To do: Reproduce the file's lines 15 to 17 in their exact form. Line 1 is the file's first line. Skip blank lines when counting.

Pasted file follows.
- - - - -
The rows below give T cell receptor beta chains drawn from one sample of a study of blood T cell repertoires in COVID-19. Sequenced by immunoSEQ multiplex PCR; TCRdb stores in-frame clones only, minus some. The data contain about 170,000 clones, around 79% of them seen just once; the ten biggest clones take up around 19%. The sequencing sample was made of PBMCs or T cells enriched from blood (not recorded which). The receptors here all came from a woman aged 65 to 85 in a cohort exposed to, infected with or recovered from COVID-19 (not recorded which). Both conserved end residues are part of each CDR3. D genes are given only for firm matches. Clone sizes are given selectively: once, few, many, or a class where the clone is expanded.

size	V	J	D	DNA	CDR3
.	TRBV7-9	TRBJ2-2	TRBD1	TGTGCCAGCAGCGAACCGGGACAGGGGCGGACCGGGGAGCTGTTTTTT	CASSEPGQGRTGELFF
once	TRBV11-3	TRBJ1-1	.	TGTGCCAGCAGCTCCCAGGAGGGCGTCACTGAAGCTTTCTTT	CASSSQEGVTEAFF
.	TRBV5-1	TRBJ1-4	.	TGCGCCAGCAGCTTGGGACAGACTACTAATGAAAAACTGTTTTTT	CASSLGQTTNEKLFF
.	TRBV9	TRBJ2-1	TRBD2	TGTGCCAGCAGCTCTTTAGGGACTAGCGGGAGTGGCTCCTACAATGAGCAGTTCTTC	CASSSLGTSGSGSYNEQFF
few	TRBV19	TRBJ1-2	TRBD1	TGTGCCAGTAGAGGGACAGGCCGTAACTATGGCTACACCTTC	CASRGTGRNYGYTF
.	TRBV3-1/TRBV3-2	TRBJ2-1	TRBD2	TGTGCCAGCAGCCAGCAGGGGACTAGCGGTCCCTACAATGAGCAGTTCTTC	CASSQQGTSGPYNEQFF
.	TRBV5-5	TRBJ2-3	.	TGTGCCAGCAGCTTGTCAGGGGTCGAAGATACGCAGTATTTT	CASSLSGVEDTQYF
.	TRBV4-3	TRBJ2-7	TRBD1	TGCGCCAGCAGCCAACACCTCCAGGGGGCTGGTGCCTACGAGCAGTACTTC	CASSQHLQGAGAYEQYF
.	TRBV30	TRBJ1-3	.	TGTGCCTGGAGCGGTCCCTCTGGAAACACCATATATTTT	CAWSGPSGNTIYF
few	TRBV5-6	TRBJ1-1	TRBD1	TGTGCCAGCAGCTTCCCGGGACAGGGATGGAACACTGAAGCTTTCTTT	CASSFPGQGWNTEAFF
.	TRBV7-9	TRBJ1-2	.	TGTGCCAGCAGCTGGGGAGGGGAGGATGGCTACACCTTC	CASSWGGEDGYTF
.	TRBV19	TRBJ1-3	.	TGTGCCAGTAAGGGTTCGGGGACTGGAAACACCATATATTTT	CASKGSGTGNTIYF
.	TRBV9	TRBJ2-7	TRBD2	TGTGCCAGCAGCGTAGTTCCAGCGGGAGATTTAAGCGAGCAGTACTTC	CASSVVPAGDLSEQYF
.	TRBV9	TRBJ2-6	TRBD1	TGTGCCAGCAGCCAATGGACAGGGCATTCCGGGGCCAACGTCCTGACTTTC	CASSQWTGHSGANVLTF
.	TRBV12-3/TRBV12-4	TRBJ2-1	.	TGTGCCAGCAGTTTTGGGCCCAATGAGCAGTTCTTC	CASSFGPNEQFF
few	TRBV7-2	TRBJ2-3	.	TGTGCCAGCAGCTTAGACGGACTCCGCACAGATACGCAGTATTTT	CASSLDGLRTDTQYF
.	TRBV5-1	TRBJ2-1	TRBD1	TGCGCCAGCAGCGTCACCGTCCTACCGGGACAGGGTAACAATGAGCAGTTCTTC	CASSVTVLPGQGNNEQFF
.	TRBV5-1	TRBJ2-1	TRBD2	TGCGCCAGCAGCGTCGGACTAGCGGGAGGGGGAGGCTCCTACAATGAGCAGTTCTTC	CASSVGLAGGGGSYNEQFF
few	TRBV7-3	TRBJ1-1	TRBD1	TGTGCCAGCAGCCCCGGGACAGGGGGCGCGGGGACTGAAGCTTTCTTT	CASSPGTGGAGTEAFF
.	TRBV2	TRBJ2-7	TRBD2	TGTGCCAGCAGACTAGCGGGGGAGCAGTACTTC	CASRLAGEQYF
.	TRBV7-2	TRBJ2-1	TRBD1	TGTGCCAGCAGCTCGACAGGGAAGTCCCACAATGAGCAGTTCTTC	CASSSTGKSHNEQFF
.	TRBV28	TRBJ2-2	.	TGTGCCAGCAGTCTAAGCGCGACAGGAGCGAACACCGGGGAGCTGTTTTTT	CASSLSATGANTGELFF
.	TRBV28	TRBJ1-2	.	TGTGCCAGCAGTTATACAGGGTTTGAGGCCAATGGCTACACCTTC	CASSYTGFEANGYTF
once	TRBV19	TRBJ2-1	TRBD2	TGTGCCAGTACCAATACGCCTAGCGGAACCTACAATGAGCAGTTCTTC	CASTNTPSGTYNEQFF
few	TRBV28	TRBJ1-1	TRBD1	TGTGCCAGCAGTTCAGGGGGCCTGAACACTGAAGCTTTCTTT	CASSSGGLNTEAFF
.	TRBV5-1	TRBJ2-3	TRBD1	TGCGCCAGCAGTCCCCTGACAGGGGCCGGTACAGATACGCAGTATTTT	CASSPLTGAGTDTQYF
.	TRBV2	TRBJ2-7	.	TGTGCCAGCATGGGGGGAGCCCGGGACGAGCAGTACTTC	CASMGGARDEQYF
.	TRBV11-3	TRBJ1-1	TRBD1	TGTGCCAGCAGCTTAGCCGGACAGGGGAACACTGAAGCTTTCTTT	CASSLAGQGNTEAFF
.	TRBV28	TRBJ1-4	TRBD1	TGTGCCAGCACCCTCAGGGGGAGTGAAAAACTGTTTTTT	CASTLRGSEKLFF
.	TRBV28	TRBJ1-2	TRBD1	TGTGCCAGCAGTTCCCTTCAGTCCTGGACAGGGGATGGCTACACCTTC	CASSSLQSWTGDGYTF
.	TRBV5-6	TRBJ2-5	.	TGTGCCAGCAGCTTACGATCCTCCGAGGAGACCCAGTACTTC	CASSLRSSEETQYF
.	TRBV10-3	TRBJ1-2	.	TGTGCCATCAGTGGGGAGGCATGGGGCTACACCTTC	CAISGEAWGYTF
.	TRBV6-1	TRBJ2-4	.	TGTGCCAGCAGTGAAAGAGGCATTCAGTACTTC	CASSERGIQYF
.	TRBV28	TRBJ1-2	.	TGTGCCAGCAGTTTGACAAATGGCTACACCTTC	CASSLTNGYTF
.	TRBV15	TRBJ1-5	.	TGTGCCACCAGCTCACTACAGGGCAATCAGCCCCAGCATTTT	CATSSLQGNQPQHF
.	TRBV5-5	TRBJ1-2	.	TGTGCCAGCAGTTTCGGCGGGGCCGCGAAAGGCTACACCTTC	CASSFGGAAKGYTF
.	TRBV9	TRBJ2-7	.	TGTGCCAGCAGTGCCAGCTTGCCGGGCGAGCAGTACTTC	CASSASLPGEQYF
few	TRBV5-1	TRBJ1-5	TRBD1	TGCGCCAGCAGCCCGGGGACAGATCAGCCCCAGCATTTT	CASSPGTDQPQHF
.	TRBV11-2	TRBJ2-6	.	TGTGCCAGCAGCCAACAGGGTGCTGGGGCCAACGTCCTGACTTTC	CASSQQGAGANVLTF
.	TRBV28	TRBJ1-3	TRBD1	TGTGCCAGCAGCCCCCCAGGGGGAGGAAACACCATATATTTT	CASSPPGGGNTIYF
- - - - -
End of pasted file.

.	TRBV9	TRBJ2-7	TRBD2	TGTGCCAGCAGCGTAGTTCCAGCGGGAGATTTAAGCGAGCAGTACTTC	CASSVVPAGDLSEQYF
.	TRBV9	TRBJ2-6	TRBD1	TGTGCCAGCAGCCAATGGACAGGGCATTCCGGGGCCAACGTCCTGACTTTC	CASSQWTGHSGANVLTF
.	TRBV12-3/TRBV12-4	TRBJ2-1	.	TGTGCCAGCAGTTTTGGGCCCAATGAGCAGTTCTTC	CASSFGPNEQFF